Hi all, I had an arthroscopic procedure done yesterday on my left knee, got a regional block with the “twilight concoction” for anesthesia. My glucose levels post surgery is just goofy erratic. Has anyone of my fellow T1D experienced this and for how long.
HI @Mark6 speaking from personal experience only and not science per se, I have found in the past that pain cycles will cause my bgs to be erratic. The better my pain mgmt the faster my bgs go back to normal. Regarding pain mgmt, being proactive with meds and ice and not waiting for the pain cycle to start first will help immeasurably.
Yes. So the surgery itself is probably causing some sugar surges. However some of the meds is prob making it worse.
Did they give you anti inflammatory drugs or steroids?
I had sedation a few times but that didn’t really cause me any issues.
However I am super overly anxious about sedation now. I need som oral surgery I have been avoiding.
I’ve also passed on colonoscopy just because I worry about my sugars.
Back in the day I didn’t worry so much. I prob should have worried more when I didn’t have cgm.
I had cancer at the age of 26. I just didn’t eat didn’t bolus that day. It was a 4 hour surgery. No one was monitoring my sugars.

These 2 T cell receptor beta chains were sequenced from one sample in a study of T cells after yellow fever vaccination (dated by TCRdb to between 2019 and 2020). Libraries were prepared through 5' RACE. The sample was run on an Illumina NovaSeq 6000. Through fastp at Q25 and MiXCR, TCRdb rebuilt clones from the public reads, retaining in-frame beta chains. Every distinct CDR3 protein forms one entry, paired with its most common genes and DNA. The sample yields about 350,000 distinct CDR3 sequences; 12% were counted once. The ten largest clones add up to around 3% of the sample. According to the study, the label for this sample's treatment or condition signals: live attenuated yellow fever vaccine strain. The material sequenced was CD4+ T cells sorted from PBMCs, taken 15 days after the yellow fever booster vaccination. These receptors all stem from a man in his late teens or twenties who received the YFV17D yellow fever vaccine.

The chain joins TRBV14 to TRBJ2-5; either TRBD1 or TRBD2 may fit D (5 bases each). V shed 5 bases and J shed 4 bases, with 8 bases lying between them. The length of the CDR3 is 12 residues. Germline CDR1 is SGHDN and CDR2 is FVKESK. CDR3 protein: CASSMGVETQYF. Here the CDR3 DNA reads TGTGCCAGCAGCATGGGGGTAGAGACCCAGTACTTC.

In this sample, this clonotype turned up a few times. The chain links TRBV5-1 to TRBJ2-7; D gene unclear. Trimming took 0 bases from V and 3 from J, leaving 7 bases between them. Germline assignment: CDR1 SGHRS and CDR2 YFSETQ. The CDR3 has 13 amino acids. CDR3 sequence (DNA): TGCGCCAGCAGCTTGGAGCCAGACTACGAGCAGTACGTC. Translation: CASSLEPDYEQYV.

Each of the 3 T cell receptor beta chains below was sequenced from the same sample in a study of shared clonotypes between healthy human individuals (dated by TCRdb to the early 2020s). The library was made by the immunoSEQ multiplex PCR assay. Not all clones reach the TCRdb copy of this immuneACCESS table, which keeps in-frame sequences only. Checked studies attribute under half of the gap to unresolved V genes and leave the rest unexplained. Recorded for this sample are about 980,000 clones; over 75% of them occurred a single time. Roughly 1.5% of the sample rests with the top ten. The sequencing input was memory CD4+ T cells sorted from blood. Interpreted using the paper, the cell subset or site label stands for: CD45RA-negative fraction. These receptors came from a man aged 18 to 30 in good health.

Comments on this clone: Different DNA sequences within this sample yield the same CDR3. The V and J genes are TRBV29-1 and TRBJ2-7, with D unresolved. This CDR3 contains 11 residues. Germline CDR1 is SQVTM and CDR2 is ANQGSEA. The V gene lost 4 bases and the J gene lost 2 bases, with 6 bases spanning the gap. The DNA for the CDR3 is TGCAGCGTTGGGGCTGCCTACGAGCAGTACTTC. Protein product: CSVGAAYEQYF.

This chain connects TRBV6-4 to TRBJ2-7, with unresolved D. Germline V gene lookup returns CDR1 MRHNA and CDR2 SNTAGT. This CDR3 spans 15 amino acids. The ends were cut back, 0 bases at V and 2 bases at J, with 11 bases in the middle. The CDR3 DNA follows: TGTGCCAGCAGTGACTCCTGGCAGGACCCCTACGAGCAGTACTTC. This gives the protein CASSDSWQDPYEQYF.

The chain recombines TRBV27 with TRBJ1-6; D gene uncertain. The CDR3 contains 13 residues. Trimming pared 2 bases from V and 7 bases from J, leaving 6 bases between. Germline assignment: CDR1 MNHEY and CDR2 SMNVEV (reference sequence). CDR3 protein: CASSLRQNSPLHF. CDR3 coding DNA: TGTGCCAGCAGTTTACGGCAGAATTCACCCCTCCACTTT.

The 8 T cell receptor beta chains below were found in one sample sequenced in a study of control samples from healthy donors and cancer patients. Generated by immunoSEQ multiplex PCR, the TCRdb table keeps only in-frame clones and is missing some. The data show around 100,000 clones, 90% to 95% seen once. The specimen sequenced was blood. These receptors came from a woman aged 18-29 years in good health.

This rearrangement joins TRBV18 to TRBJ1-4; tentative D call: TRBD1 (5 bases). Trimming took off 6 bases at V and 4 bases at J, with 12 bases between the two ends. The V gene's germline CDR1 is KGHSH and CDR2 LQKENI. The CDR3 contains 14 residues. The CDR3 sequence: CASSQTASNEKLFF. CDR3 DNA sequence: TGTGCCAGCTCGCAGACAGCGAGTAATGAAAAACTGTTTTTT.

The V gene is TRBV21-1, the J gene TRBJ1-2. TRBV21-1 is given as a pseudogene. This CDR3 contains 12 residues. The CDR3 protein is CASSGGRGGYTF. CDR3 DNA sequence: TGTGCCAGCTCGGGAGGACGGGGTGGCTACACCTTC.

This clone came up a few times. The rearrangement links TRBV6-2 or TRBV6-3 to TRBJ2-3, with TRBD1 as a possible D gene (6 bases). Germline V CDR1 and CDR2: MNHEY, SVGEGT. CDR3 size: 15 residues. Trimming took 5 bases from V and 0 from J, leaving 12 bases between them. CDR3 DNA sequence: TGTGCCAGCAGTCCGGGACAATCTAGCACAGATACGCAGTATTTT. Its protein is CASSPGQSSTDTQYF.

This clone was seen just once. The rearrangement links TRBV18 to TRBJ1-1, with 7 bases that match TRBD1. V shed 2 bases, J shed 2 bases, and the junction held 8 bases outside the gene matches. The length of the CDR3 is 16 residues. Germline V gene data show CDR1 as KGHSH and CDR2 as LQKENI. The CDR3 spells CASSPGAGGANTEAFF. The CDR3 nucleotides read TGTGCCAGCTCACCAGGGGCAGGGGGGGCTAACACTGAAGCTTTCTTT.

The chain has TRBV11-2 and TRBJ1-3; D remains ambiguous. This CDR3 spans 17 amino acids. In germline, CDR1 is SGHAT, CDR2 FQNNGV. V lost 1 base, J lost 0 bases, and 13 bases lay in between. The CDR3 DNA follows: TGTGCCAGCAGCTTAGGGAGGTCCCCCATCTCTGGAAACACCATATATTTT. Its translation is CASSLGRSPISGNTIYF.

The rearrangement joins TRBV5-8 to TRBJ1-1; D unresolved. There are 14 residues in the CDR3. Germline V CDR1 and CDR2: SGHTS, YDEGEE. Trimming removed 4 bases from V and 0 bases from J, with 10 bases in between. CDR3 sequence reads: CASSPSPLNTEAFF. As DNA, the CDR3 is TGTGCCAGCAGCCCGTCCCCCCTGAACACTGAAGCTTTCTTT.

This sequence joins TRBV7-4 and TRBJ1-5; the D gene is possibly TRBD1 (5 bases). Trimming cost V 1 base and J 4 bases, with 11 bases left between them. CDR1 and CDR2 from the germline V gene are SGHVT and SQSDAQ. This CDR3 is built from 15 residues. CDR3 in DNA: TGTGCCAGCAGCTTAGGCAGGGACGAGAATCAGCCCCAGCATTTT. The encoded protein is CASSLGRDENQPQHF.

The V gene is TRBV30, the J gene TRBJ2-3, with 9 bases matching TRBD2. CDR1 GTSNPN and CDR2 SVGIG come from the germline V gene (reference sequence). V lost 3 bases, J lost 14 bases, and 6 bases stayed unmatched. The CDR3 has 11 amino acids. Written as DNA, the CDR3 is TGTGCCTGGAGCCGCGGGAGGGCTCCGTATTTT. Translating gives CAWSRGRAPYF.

So back to the point, back then I had sodium pentathol which causes diabetics to be sicker than the average. I vomited for an entire day.
After that I was golden.
Several years ago when I had carpal tunnel surgery, my bg’s went up into the 300’s. I couldn’t figure it out, because I had not been taking any steroids. Come to find out, the anesthesiologist had given me some steroids to “help prevent swelling.”…and no one told me. What really pissed me off is that the anesthesiologist knew I was diabetic and had, in fact, seen me testing my bg right before the surgery. If I had been told before discharge that I had been given a dose of steroids, I actually could have prevented the high bg’s (I’m on a pump.) The chief of surgery ended up calling me to find out my protocol for dealing with the steroids as they were astounded that I could have prevented the highs. I also got a nice apology and assurance that the anesthesiologist would be retrained.
Yes it’s usual protocol to dose you with steroids after surgery.
That’s a good thing to discuss before you get put under.
Yes, this happened to me… over 20 years ago. Amazes me this still happens, or when the doctor says afterward, “Yes, we knew that would happen”.
In my case it was a trigger finger surgery and another was injection for frozen shoulder.
Thanks all, after three days I returned to normal, I called the surgeon and sure enough a big injection of steroids in the knee post surgery. He saw my pump but apparently didn’t put one and one together. Regardless thanks for the feedback.